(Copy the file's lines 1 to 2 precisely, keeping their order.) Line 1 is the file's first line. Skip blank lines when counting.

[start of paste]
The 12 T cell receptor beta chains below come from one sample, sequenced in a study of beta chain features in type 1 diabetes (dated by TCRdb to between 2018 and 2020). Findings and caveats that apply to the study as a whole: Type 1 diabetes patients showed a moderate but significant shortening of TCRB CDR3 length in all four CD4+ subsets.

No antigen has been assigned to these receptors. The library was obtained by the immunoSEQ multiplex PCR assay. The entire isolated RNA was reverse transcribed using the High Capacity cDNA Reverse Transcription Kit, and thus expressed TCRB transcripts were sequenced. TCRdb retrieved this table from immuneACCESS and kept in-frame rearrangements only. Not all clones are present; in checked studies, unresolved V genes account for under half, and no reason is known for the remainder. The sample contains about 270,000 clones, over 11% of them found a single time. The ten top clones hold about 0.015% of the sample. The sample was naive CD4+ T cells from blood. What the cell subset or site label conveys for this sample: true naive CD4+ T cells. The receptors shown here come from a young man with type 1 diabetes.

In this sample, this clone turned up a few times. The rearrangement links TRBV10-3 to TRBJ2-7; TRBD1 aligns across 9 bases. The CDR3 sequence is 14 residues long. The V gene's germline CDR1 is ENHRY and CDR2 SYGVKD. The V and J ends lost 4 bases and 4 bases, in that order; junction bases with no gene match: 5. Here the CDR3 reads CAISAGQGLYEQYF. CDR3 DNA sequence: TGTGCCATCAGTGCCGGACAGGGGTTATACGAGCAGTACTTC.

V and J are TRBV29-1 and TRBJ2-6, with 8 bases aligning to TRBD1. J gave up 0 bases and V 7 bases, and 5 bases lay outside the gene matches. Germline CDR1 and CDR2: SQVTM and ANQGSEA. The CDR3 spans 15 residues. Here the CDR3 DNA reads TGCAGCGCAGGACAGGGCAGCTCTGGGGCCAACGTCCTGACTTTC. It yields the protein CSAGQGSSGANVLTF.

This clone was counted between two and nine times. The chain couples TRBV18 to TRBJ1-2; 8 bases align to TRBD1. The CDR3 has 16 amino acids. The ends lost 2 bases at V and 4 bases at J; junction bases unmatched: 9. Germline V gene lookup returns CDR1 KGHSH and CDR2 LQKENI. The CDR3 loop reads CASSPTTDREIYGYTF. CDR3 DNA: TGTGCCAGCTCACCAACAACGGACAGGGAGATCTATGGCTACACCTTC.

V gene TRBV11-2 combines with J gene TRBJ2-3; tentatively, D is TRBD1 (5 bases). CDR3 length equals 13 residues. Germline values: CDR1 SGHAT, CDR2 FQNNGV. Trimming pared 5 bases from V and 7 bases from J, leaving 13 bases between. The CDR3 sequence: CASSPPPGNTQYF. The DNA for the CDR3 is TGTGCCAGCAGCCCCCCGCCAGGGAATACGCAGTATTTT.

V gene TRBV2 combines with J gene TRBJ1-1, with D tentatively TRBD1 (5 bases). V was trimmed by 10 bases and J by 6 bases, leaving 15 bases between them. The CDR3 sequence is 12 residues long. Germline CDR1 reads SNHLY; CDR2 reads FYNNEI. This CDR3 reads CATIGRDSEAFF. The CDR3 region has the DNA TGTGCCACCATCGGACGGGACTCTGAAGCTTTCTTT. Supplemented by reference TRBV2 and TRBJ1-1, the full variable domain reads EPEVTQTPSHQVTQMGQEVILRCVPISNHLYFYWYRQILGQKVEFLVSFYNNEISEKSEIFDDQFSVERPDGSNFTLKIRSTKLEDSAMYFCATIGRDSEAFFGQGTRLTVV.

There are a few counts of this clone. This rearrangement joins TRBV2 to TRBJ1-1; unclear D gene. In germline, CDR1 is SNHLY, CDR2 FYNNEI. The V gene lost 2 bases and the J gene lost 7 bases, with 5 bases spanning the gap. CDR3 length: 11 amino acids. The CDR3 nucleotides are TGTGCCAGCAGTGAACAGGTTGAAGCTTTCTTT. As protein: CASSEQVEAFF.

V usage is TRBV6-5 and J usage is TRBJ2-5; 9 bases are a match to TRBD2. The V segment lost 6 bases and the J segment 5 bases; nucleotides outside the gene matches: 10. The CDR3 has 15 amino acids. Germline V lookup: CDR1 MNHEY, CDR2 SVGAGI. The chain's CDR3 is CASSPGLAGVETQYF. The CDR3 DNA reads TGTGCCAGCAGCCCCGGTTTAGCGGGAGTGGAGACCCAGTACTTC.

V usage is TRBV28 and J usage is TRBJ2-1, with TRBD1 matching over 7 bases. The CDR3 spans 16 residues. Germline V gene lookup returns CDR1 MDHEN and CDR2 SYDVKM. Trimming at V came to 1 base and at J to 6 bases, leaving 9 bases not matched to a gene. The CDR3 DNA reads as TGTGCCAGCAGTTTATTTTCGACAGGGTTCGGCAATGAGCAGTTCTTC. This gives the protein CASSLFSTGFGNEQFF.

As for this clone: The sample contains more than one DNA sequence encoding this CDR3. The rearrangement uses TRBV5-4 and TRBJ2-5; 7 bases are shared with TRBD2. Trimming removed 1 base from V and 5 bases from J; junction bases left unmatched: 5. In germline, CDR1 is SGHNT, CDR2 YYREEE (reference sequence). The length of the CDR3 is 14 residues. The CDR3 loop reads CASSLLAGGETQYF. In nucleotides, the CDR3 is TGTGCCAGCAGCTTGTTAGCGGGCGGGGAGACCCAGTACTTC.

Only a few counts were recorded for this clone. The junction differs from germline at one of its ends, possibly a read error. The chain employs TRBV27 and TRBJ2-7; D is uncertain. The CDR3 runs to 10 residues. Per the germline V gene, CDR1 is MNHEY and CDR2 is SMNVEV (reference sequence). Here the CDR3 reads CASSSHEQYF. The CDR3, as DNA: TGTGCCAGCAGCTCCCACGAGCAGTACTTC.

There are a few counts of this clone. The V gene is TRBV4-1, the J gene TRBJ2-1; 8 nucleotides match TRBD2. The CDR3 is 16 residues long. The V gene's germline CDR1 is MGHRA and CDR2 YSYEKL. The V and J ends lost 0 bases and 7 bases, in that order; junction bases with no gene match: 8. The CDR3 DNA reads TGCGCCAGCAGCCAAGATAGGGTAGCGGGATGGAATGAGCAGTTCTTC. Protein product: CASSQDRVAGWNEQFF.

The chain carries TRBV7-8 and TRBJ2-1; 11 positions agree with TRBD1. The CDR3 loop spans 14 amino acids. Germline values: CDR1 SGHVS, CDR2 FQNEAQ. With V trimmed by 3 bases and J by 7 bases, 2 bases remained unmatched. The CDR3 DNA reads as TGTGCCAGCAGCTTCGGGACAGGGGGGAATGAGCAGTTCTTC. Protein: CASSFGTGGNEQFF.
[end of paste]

The 12 T cell receptor beta chains below come from one sample, sequenced in a study of beta chain features in type 1 diabetes (dated by TCRdb to between 2018 and 2020). Findings and caveats that apply to the study as a whole: Type 1 diabetes patients showed a moderate but significant shortening of TCRB CDR3 length in all four CD4+ subsets.

No antigen has been assigned to these receptors. The library was obtained by the immunoSEQ multiplex PCR assay. The entire isolated RNA was reverse transcribed using the High Capacity cDNA Reverse Transcription Kit, and thus expressed TCRB transcripts were sequenced. TCRdb retrieved this table from immuneACCESS and kept in-frame rearrangements only. Not all clones are present; in checked studies, unresolved V genes account for under half, and no reason is known for the remainder. The sample contains about 270,000 clones, over 11% of them found a single time. The ten top clones hold about 0.015% of the sample. The sample was naive CD4+ T cells from blood. What the cell subset or site label conveys for this sample: true naive CD4+ T cells. The receptors shown here come from a young man with type 1 diabetes.